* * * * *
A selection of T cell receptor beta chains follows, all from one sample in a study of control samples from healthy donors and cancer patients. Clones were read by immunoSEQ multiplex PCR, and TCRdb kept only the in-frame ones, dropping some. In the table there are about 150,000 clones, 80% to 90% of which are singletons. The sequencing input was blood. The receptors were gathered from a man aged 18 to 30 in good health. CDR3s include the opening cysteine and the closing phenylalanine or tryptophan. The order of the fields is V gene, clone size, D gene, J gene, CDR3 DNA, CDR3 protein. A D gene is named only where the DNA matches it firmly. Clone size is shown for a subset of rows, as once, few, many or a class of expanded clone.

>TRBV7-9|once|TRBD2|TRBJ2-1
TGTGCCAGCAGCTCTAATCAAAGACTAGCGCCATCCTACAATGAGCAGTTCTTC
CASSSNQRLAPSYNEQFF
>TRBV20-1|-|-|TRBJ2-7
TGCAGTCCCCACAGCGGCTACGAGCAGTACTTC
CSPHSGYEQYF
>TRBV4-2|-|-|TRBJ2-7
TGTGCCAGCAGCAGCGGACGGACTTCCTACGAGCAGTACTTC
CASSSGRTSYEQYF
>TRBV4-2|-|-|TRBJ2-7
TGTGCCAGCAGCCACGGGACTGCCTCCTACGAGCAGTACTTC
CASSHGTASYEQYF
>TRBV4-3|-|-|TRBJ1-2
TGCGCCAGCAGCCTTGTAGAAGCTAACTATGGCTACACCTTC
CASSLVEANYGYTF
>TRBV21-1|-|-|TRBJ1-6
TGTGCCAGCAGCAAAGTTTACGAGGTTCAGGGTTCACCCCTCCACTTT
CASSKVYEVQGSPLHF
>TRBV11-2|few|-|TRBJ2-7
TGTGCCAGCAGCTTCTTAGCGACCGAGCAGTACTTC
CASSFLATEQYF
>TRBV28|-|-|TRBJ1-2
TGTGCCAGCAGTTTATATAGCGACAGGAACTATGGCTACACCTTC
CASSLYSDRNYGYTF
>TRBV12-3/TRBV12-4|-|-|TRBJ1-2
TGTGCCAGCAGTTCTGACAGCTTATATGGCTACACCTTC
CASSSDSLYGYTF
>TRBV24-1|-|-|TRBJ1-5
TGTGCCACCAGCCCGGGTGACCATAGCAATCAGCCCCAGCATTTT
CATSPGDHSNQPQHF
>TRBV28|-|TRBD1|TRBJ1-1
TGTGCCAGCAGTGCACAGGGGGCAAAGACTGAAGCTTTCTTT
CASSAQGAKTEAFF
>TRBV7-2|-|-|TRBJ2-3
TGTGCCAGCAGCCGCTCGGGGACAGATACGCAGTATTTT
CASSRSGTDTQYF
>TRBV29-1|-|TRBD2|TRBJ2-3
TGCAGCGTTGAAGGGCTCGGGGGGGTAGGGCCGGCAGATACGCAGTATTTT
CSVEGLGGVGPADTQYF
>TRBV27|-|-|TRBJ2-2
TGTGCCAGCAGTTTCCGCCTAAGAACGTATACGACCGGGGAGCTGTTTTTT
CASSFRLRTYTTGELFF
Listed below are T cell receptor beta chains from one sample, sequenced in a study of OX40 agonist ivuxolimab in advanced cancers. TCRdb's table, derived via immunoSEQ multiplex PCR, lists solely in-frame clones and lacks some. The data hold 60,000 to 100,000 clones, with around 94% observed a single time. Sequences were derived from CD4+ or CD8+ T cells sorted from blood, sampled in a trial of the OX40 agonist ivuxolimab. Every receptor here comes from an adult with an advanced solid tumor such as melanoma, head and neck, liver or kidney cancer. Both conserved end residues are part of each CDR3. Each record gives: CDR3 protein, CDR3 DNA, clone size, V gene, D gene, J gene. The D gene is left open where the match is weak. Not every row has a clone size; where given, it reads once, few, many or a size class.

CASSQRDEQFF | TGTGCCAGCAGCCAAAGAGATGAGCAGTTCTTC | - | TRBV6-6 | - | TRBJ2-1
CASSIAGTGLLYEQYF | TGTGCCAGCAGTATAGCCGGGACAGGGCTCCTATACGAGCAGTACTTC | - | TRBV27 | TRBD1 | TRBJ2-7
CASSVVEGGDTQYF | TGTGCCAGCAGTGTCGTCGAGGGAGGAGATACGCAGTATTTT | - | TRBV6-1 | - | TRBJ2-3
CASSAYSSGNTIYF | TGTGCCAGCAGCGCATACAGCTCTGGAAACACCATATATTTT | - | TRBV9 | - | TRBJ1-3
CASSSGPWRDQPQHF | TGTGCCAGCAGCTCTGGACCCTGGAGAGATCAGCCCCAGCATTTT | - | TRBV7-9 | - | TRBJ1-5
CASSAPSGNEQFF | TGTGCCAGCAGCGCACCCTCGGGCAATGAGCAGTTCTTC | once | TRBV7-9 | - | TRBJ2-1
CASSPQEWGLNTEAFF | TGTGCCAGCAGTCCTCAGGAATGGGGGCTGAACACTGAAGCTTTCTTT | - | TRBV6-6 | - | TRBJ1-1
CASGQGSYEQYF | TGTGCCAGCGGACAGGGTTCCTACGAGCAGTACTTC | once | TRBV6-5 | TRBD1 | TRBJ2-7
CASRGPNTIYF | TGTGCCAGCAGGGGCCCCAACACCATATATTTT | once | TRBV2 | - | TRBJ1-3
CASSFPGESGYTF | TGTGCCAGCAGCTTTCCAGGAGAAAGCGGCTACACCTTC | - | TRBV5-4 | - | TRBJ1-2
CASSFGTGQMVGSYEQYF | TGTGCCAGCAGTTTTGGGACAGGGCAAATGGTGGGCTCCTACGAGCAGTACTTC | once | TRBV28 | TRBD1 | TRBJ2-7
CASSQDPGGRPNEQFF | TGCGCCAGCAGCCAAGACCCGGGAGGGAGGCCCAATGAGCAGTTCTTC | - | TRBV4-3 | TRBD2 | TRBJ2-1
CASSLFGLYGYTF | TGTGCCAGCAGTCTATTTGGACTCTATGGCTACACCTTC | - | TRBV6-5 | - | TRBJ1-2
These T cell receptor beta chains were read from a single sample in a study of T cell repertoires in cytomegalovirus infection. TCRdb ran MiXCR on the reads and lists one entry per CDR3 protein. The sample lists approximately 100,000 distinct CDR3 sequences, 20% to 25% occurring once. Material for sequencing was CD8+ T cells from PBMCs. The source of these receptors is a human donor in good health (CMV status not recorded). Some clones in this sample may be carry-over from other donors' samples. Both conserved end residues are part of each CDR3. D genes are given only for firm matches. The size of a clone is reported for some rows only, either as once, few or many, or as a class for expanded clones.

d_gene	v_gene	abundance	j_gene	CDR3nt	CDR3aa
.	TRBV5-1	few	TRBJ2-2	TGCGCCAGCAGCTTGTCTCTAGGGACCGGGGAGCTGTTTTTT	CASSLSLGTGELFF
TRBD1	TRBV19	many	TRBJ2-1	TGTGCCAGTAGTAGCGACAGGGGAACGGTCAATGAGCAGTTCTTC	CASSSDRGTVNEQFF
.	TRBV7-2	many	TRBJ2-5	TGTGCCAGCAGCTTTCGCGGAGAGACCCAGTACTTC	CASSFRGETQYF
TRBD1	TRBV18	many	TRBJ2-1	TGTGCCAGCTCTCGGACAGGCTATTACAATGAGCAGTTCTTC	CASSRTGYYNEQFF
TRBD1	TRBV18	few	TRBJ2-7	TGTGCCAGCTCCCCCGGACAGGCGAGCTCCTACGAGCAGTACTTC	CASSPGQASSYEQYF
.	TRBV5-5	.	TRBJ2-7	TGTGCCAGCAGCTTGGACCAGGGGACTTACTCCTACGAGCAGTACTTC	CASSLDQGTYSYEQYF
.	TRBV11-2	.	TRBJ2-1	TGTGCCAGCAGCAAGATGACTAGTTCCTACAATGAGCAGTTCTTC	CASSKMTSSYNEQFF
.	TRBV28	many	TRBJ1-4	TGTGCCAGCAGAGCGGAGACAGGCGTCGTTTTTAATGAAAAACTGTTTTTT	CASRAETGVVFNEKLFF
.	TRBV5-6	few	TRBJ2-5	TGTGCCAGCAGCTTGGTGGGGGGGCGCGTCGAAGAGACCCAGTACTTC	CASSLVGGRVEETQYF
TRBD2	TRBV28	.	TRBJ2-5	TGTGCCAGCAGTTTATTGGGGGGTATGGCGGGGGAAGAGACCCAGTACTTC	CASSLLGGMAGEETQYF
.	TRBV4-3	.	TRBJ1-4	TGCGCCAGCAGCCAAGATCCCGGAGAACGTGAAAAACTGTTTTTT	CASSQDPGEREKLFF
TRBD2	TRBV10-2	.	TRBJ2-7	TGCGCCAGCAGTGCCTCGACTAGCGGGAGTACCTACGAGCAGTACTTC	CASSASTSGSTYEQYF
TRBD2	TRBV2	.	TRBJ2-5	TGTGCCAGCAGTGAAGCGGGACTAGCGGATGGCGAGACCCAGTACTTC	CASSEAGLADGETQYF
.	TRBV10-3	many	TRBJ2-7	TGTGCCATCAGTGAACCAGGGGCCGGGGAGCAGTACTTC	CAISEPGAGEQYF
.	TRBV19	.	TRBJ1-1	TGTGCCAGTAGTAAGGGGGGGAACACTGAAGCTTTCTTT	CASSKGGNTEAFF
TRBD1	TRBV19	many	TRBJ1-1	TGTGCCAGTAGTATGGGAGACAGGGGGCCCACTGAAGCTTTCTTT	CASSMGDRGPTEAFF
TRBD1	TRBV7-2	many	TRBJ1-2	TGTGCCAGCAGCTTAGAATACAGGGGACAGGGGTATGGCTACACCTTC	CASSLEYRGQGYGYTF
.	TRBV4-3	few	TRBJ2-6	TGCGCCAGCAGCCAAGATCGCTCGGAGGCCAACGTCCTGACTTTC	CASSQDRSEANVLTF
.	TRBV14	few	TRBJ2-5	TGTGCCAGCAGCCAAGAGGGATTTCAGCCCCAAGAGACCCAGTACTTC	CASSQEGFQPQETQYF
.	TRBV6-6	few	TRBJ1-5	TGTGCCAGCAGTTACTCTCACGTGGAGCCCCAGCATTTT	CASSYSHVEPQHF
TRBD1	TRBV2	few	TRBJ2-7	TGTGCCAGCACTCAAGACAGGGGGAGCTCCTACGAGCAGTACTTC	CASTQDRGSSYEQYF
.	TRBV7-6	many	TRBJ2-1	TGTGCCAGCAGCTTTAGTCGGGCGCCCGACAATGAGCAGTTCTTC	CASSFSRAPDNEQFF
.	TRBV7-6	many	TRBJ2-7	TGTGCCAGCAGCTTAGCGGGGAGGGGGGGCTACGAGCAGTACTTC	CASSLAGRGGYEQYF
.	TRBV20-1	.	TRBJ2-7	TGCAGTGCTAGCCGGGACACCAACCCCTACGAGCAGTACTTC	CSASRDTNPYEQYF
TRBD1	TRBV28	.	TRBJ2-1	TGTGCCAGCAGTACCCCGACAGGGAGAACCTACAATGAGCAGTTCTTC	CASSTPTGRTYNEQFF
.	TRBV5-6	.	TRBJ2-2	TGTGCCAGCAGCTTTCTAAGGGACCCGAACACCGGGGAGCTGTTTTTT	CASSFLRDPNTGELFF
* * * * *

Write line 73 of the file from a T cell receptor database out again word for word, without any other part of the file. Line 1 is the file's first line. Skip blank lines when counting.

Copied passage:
.	TRBV10-3	many	TRBJ2-7	TGTGCCATCAGTGAACCAGGGGCCGGGGAGCAGTACTTC	CAISEPGAGEQYF